It was mentioned that Elle was bullied in the previous year, and that one of the teachers repeatedly misgendered her, but that was only spoken about in hindsight. In the present day, all of Elle’s friends and the people she interacted with were supportive, and she got to be the center of her own love story. The Elle/Tao friends to lovers slow burn relationship was honestly adorable. They were both at their best when they were together, and I loved the way that they similarly prioritized their friendship over anything romantic. I am most definitely hoping that their crushes get explored more in season two, but I do love that we didn’t have to wait to find out that they are both attracted to each other.
Tara + Darcy: The School Lesbians
Tara (Corinna Brown) and Darcy (Kizzy Edgell) attend the same school that Elle goes to, and they became her first and best friends. They also happen to be dating. At the beginning of the series, they are keeping this a secret from almost everyone, but Elle quickly guesses it and they open up to her. Their relationship is absolutely adorable, and I love just watching them be happy and cute together. They’re band lesbians who had their first kiss locked in the band room. It’s too cute.
Over the course of the series, they decide to come out publicly. Darcy is perfectly okay with this and goes about her merry way. Tara, on the other hand, struggles once she actually comes out. Although she wanted to be able to live her truth honestly, she wasn’t ready for all of the gossiping people would do about her once she came out. Some of the girls make cruel comments and refuse to sit near her, and she struggles to deal with that. She just wants to be a normal girl dating a normal girl, but people make everything out to be a big deal.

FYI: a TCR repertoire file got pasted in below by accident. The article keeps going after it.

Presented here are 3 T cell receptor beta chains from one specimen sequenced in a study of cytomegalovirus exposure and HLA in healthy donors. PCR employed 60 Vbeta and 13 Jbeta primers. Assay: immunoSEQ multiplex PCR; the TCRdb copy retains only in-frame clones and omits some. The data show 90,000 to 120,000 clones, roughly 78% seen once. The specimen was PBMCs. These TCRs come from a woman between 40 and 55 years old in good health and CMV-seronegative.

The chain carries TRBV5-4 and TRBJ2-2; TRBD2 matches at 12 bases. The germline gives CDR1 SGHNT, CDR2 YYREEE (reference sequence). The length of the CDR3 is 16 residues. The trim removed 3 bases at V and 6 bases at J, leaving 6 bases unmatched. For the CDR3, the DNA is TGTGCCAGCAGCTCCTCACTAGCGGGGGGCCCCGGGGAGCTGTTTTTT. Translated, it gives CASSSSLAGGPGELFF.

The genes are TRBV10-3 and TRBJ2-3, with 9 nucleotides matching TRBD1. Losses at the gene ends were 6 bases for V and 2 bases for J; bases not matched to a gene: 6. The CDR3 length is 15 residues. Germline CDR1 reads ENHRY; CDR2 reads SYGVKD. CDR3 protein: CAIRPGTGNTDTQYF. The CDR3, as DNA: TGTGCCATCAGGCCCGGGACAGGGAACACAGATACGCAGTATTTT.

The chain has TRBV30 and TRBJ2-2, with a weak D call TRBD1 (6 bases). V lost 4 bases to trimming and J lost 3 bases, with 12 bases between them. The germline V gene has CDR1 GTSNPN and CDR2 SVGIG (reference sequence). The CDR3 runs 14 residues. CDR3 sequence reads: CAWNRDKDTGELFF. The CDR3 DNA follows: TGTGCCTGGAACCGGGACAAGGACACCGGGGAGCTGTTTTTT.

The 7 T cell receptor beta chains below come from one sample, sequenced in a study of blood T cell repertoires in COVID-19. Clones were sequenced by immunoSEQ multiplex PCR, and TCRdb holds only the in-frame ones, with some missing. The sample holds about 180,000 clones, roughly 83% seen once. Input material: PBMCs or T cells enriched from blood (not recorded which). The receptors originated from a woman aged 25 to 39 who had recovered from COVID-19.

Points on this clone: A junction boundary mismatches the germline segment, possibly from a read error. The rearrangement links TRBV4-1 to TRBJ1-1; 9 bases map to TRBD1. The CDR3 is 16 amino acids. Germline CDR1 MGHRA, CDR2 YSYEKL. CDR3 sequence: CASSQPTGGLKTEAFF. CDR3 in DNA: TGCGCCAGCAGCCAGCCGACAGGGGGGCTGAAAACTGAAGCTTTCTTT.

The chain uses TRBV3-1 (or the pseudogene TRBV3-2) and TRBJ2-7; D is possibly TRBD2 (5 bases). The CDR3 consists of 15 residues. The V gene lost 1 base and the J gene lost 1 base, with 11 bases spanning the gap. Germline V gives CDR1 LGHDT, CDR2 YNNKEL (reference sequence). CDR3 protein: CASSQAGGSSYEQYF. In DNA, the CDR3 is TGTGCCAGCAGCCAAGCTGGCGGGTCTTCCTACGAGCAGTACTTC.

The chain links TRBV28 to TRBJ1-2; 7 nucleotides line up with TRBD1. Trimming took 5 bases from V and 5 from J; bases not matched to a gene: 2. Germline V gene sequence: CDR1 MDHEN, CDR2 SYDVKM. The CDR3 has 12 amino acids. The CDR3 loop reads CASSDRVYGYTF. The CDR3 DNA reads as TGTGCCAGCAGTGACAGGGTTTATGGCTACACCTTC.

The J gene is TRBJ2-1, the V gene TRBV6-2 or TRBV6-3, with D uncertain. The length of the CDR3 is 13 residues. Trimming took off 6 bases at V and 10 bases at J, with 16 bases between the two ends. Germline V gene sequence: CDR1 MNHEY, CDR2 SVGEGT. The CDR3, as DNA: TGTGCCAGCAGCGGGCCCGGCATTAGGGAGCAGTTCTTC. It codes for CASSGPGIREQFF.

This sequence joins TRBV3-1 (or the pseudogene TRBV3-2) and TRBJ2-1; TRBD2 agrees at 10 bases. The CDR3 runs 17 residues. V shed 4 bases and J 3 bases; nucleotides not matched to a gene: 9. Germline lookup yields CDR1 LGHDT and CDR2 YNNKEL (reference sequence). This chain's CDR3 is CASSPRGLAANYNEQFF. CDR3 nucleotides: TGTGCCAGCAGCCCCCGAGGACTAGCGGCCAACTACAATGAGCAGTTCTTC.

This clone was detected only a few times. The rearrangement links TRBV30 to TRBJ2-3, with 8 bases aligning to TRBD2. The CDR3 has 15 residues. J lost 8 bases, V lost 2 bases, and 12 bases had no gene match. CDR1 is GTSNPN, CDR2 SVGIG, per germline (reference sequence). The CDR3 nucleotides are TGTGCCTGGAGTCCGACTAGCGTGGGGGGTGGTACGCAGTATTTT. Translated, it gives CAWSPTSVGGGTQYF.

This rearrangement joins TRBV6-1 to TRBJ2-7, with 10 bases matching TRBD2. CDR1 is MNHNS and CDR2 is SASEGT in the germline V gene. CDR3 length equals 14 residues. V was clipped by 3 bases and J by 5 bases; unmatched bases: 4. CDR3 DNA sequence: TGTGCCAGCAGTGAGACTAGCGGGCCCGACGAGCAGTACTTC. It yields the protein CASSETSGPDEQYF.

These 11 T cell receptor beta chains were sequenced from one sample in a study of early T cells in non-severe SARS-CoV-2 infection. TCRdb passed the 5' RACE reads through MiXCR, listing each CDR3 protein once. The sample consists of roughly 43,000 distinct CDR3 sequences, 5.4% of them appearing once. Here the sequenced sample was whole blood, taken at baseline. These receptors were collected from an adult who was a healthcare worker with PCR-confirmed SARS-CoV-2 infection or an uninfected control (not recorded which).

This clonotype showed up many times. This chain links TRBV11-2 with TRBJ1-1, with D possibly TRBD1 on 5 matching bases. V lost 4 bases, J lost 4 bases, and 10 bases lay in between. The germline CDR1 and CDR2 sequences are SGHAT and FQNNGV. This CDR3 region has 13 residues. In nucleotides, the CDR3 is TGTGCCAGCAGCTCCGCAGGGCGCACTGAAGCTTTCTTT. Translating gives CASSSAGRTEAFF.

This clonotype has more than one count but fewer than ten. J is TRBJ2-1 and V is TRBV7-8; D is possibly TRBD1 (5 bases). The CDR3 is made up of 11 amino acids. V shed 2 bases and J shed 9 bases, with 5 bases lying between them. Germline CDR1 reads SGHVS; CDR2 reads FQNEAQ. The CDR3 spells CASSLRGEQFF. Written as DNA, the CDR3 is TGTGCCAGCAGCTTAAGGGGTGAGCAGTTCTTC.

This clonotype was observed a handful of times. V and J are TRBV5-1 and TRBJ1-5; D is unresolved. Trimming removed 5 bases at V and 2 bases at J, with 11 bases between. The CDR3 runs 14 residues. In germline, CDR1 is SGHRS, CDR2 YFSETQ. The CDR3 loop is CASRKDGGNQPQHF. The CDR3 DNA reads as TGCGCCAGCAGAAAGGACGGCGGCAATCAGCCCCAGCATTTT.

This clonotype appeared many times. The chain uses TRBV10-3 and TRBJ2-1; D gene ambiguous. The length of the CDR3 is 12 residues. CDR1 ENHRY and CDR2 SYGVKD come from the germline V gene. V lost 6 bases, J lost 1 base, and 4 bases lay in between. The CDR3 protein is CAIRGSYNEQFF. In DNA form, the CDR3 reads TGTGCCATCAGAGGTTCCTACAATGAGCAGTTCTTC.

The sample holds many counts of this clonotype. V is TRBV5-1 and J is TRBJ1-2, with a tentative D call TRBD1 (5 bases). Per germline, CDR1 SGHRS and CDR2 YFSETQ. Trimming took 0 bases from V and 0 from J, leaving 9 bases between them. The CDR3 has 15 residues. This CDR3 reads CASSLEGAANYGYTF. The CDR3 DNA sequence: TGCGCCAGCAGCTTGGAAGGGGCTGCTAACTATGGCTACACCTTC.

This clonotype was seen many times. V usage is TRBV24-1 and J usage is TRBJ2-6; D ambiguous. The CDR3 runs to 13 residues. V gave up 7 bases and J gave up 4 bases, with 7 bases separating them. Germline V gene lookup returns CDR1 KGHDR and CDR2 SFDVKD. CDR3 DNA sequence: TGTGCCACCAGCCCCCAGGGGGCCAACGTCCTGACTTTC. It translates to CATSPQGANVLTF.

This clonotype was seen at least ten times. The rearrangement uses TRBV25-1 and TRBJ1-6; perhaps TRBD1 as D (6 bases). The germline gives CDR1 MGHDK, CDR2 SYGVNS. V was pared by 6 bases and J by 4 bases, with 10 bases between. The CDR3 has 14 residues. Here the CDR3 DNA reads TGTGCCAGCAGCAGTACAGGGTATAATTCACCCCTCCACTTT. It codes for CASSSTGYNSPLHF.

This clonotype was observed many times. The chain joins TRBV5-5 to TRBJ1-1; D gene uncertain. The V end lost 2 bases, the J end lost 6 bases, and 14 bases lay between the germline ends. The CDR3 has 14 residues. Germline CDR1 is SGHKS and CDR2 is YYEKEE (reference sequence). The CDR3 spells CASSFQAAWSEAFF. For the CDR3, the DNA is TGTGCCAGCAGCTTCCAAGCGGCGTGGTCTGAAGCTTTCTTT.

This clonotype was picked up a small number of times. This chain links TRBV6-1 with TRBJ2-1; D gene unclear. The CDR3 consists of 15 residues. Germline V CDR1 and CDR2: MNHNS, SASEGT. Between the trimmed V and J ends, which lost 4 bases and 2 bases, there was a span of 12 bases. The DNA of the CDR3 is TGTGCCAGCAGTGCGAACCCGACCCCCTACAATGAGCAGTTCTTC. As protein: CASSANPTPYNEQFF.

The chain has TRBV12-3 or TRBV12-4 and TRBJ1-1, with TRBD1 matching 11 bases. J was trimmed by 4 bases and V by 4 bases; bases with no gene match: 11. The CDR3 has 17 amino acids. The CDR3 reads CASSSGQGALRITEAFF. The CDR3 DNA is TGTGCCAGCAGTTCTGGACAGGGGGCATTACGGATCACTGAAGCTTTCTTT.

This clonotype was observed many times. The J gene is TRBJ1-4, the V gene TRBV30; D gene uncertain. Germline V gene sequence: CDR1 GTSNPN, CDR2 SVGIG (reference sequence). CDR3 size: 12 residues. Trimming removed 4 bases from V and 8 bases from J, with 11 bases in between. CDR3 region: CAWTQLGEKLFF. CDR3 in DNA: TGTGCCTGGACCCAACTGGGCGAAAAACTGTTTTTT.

Although I hate the fact that they have to deal with this homophobia, I do like that we saw the contrasting reactions from Darcy and Tara, and that they still supported each other no matter what. The two of them were some of the best characters in the show, and I hope to watch their relationship blossom in season 2!
I really just cannot emphasize enough how much I loved this show and how badly I want all of you to watch it. There’s something so exciting and revolutionary about a group of queer high school students being shown on TV in an accurate way. Heartstopper did not shy away from showing blatant homophobia and bullying, but it also didn’t let that get in the way of the main characters finding love. Charlie, Tara, Nick, Elle, and everyone else found their people and they were able to find happiness through that. It just felt like a normal (yet positive) high school experience was being portrayed on screen, and that level of comfort is something that we all need right now.
If you’re looking for a heartwarming story with a nearly entirely queer cast, please go watch Heartstopper immediately.